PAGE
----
There is a whole host of treatment modalities out there for Toenail Fungus. Unfortunately, none has a success rate approaching even 90%. Which makes this one of the more difficult podiatric problems to treat.
Toenail fungus is usually caused by the organism Trichophyton rubrum. The fungus is everywhere in the environment, although most cases in young females seem to come from nail salons. In the elderly or immuno-compromised (ie Diabetes, HIV, Chemotherapy, etc) it is fairly common to see this condition. In it’s mild form, most people experience slight yellowing of the nail corners of the big toenail. In its most severe form it causes thick, discolored, flaking, malformed, painful nails. Obviously the more mild the case, the easier to treat, while some of the most severe cases require removal of the nail.
Treatment varies from patient to patient, case to case. It usually starts with an office visit, where we use a variety of sanders and burrs’s to remove and thin the affected nail, so that the recommend treatment has the best chance of working. The universally accepted best treatment out there right now is Lamisel. It’s an oral tablet that you take once a day for 3 months. Its success rate is close to 70-80% of the time. The downside of this product is that there is some risk to the liver. While the risk is minimal (has the same risk as taking Lipitor or other cholesterol lowering agents), we still like to monitor a patients liver function w/ lab work during the course of the treatment. The other oral therapy drug on the market is Gris-Peg, while not as effective at Lamisel, it is more likely to be covered by insurance plans.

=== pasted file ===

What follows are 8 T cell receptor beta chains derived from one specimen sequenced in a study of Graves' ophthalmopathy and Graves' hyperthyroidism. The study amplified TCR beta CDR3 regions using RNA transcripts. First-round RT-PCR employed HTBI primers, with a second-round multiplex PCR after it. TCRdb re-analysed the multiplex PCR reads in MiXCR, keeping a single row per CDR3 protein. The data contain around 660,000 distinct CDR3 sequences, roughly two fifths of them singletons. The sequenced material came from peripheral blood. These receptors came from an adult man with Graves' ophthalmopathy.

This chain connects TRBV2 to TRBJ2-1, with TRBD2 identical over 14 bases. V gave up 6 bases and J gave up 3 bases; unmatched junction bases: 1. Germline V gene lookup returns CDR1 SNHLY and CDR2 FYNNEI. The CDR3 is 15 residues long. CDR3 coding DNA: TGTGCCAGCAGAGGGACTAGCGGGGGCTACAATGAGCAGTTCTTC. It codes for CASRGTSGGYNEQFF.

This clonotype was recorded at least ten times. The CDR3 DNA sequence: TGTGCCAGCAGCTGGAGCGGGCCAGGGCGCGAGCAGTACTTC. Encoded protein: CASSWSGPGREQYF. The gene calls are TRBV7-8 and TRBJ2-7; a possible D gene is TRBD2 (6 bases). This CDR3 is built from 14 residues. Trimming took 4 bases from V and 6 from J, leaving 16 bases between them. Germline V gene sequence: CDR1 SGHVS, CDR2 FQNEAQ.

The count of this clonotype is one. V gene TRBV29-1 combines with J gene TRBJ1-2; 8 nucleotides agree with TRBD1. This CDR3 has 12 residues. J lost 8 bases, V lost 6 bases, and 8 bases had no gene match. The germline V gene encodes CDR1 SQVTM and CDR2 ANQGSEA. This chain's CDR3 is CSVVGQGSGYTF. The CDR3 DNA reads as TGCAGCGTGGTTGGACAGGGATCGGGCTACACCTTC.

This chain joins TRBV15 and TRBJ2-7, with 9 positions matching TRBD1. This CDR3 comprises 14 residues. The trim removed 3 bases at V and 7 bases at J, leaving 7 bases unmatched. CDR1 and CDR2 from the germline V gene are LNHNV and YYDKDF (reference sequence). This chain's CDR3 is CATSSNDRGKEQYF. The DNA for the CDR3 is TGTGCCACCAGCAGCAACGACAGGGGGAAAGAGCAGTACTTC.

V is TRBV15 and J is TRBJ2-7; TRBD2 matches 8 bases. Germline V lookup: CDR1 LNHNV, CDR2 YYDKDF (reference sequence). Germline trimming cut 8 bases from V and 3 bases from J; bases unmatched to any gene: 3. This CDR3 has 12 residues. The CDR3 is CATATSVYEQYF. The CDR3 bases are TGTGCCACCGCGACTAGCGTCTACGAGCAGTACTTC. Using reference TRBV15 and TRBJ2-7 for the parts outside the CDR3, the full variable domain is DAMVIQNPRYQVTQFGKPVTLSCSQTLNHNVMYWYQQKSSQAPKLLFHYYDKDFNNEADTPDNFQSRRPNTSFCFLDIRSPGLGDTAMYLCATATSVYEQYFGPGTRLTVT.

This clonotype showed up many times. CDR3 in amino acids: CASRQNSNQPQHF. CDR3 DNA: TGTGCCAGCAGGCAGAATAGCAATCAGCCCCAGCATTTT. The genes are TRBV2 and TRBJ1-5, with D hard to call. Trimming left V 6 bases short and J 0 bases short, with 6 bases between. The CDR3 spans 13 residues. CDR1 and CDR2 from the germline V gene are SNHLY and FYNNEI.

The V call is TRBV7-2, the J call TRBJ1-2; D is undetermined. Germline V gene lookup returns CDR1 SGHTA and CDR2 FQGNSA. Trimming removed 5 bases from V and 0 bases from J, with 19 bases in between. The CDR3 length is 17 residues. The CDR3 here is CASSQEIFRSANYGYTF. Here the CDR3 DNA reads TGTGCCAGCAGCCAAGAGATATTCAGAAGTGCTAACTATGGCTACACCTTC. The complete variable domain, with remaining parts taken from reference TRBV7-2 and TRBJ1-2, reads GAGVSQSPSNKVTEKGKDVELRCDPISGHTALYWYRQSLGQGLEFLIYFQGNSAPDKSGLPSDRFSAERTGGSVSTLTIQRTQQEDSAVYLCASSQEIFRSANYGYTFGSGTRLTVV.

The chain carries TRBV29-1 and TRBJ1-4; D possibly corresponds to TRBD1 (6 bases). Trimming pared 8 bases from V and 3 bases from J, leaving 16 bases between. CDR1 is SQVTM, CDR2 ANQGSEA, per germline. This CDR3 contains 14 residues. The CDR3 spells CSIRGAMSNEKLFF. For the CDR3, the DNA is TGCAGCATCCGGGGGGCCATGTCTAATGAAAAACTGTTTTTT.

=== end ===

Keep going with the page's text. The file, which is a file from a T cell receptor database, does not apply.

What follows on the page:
For whatever reason, some patients can’t take the oral Lamisel or Grispeg (albeit it they don’t want to…or can’t accept the minimal risks to the liver). Which means the only option to them are varying topical’s. The most famous one being Penlac. Since Penlac is now generic it is accepted by most insurance plans. However, it is labor intensive treatment and only works 10-15% of the time. It’s a nail lacquer that the patient needs to apply every morning, and remove w/ alcohol every night for 48 weeks.
In our office we sell Formula 3, another nail lacquer which is oil based. It is a non-prescription medicine that requires application 1-2 times a day. Cost’s about $40 dollars, but it comes w/ a no questions asked money back guarantee if you don’t see results. We are also in the process of marketing Fungisel anti-fungal lacquer (topical form of Lamisel), which would cost roughly the same as Formula 3 with the same money back guarantee.
The new thing in treating toenail fungus is Laser. No conclusive scientific studies have been published proving the efficacy of this form of treatment. Therefore, insurance companies won’t pay or approve of this sort of therapy. Which means the out of pocket cost to the patient and can be as high as $800 per foot. Until there is more scientific proof of Laser therapy, we’ll continue to instead peruse the above therapies w/ patients.
Last line of defense are the home remedies. There are several home remedies that can be tried, most of which involve drying out the nail. Fungus likes dark moist areas to live, and the inside of your shoes is the perfect environment. The home remedy I recommend is to apply rubbing alcohol or apple cider vinegar on the affected toenail after showering, and spraying the inside of your shoes w/ Lysol to kill any fungus hiding there, and applying foot powder daily. I’ve also heard of patients success w Vicks Vapor Rub, Listerine (old school kind), and bleach. Most of these at home remedies require up to a year, and strict daily use to work.